updated: April 7, 2020
Official Transcript Production during Remote Operations
Many offices are suddenly working from home during the Novel Coronavirus COVID-19 outbreak. Processing official transcript requests is one area where some institutions were operating a manual, paper-based transcript process and are unsure of the best
ways to continue to provide service to students while maintaining the security of the student record. Even if your institution utilizes a third-party company for requests, you may still be fulfilling these through paper transcripts mailed from your
university to the designated recipient.
The following FAQ format was developed based upon questions received at AACRAO since the outbreak and subsequent sudden shifts of records professionals now working remotely. It is intended as a quick and timely reference for an exceptional time. For more
complete information, consult AACRAO’s Academic Record and Transcript Guide 2020.
Q: Is it okay to have our SIS “print” the transcript to a college issued email account and from there send it via encrypted email to a recipient?
A: IF your student information system (SIS) has the ability to “print”
a transcript directly to a secure college issued email account AND you have the ability to 1) send a FERPA compliant encrypted email (e.g., Zix, Barracuda, VIrtu, Biscom, NeoCerfified and others*) to the recipient and 2) the request for the transcript
came in through normal channels then this practice is sufficiently secure.
*these companies are just examples for the purpose of this guidance. AACRAO is not recommending one solution over another. We suggest you work with your IT department to select a solution that works for your institution.
Q: Is it OK for me to access student records from my home using a personal device/computer?
A: If you need to use a personal device to access your student information system (SIS) when not on campus, make sure there is a Virtual
Private Network (VPN) installed. You should consult your institution’s IT department to inquire about this and about any additional security steps you can take to minimize the risk of hacks or other theft of personal information that can occur
when using personal devices.
Q: Can I print transcripts from my home printer?
A: If at all possible, it is best to have a staff member go into the office and process any transcript requests that may be in the queue. The security you have established to protect
secure paper supplies, use protected institutional equipment and limit exposure of student information are most likely far better in this environment than the one in your home. If that is not possible due to quarantines, locked buildings, etc., then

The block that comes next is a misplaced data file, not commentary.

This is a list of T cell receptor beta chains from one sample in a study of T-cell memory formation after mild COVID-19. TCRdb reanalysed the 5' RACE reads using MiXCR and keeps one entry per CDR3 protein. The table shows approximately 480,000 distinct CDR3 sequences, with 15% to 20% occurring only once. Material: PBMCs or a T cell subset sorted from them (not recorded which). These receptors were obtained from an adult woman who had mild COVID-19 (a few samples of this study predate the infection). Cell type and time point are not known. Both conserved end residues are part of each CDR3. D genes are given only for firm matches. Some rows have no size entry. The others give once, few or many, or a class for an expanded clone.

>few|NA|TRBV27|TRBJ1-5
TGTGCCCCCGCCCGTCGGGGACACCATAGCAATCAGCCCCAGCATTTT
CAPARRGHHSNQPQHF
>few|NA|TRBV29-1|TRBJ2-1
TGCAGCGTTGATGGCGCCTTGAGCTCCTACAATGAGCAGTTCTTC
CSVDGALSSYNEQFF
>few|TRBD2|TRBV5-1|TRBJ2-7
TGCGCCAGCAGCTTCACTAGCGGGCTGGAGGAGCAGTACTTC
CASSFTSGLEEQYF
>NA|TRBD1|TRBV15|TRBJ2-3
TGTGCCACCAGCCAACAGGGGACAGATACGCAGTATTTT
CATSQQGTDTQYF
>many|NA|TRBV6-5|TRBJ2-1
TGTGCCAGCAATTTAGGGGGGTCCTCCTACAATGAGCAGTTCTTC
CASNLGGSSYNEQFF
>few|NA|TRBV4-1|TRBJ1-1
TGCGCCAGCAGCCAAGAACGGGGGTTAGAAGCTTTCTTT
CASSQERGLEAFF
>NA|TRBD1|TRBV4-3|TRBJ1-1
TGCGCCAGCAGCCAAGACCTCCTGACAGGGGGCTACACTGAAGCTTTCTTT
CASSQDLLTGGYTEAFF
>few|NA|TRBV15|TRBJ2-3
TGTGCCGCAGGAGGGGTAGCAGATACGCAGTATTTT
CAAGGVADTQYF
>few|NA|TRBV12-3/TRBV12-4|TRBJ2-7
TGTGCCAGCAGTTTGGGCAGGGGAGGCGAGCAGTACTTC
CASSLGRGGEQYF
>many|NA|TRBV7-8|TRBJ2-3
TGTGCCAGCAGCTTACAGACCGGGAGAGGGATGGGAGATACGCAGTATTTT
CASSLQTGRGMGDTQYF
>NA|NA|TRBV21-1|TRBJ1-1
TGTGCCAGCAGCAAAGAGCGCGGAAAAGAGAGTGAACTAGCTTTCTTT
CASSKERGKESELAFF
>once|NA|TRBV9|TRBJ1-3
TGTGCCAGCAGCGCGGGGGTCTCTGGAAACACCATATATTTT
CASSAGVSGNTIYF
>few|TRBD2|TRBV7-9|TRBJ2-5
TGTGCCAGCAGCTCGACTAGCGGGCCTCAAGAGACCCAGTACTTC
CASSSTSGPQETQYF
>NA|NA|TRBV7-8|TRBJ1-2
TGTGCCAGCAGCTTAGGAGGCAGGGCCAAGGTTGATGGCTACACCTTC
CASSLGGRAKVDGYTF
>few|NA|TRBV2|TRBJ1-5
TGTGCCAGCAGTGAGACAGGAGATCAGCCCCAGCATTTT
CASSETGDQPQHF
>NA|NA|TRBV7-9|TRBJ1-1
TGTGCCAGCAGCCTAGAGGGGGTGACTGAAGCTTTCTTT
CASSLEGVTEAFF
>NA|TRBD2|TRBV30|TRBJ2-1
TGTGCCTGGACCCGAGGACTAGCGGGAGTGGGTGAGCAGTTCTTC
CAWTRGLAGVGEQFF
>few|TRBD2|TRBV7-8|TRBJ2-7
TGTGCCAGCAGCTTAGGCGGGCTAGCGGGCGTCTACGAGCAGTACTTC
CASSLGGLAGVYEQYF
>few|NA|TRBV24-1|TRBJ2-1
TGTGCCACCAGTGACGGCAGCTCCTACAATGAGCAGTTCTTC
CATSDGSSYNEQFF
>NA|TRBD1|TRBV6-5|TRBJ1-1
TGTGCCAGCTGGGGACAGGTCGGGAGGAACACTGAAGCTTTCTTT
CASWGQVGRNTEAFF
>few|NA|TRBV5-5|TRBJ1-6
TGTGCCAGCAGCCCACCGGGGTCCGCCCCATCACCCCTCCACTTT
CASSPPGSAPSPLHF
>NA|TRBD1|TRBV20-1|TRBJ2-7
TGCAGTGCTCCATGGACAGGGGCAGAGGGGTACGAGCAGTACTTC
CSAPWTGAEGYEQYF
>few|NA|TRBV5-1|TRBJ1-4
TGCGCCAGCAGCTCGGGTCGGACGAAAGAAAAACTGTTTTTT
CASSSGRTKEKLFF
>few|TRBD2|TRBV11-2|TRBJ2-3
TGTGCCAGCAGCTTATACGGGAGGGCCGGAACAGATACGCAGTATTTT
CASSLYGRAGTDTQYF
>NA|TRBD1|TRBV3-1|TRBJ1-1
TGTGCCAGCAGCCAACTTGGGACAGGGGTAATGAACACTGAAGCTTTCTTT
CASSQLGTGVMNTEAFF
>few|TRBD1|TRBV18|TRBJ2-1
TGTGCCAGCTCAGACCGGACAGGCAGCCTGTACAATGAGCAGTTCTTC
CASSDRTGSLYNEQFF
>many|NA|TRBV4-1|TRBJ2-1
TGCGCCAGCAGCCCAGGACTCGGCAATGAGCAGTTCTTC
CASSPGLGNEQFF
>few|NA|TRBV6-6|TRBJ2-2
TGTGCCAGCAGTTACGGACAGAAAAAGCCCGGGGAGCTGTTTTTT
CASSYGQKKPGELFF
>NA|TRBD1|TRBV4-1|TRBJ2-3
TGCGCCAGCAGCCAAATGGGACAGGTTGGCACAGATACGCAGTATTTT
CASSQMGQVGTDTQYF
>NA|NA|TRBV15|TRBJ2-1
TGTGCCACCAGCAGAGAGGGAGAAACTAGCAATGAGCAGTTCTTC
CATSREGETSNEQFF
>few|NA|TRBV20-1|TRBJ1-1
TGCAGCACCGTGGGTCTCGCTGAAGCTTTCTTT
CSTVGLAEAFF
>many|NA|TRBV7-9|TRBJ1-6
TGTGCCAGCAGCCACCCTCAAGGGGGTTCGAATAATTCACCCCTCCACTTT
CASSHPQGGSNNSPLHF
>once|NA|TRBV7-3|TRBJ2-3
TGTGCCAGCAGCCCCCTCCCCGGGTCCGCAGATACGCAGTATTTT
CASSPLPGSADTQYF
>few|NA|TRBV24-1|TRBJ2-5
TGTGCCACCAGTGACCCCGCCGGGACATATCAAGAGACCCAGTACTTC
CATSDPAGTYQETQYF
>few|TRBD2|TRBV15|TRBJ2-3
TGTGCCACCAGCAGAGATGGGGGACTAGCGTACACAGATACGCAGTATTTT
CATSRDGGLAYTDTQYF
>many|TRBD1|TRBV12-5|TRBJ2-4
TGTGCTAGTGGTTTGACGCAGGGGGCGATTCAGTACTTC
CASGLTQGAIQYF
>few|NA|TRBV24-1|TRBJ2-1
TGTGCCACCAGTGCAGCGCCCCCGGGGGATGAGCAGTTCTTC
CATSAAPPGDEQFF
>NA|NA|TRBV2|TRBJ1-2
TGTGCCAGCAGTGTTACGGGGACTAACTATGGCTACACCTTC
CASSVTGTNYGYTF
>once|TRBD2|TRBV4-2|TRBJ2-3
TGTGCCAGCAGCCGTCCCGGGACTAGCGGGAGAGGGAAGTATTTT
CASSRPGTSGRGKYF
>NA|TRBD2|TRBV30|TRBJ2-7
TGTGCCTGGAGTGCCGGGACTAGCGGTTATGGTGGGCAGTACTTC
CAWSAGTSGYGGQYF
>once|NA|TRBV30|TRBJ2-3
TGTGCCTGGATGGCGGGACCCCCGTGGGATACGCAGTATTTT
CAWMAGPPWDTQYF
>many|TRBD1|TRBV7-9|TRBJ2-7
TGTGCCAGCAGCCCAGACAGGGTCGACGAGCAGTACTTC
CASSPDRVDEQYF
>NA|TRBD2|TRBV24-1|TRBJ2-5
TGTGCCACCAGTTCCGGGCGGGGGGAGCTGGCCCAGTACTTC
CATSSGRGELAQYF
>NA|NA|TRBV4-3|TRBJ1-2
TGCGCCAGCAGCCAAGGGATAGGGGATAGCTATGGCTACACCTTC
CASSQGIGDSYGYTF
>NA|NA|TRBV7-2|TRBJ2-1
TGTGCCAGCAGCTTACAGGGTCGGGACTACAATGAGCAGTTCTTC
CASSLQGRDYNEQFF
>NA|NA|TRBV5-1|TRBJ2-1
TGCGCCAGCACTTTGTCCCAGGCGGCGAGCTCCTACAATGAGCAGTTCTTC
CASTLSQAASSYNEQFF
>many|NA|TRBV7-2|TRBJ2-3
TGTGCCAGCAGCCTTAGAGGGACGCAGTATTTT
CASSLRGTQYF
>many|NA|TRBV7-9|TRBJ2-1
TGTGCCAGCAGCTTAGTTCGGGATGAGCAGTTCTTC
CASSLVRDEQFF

make sure that you have taken all possible steps to safeguard supplies and information. Lock up tamper-resistant transcript paper in as secure a location as possible. That would be the same if you have a crimper or other device that places a raised
seal onto the paper. Do not load any spreadsheets or files onto your personal device and clear the memory on your printer, if possible, after every batch printing job.
Q: Can I scan paper transcripts and email them to the recipient designated by the student?
A: In brief, no. First, scanning the transcript creates a copy of the document on your personal device and that makes it vulnerable to being
compromised and/or stolen. The PDF records created by third-party providers are almost always encrypted and use highly secure measures, such as Adobe Blue Ribbon technology, to lock the PDF and minimize instances of tampering. Email is not a secure
means of transmission and no unsecured student information should be transmitted using this medium.
While none of these options may be ideal, it is important to minimize the risk that student information could be compromised or that secure supplies, such as tamper-evident paper or a seal, could be stolen from a home office. Registrars who need to mail
transcripts may need to consider a rotational system where one staff member with appropriate access goes into the office, prints and prepares the paper transcripts, and uses a postal meter or stamps to affix postage, then take the batch to the post
office for mailing if the college or university mailroom is not operational.
Those staff who worked in records offices years ago before digital transcripts remember these processes from times when the institution would close, such as holiday breaks, and the steps taken to provide timely services to students while maintaining the
security of their records. During this unprecedented time, these measures may need to be implemented on a temporary basis.
When normal operations resume, it is time to consider how your institution will implement a fully digital records system, so that you are better prepared the next time your staff may need to work remotely.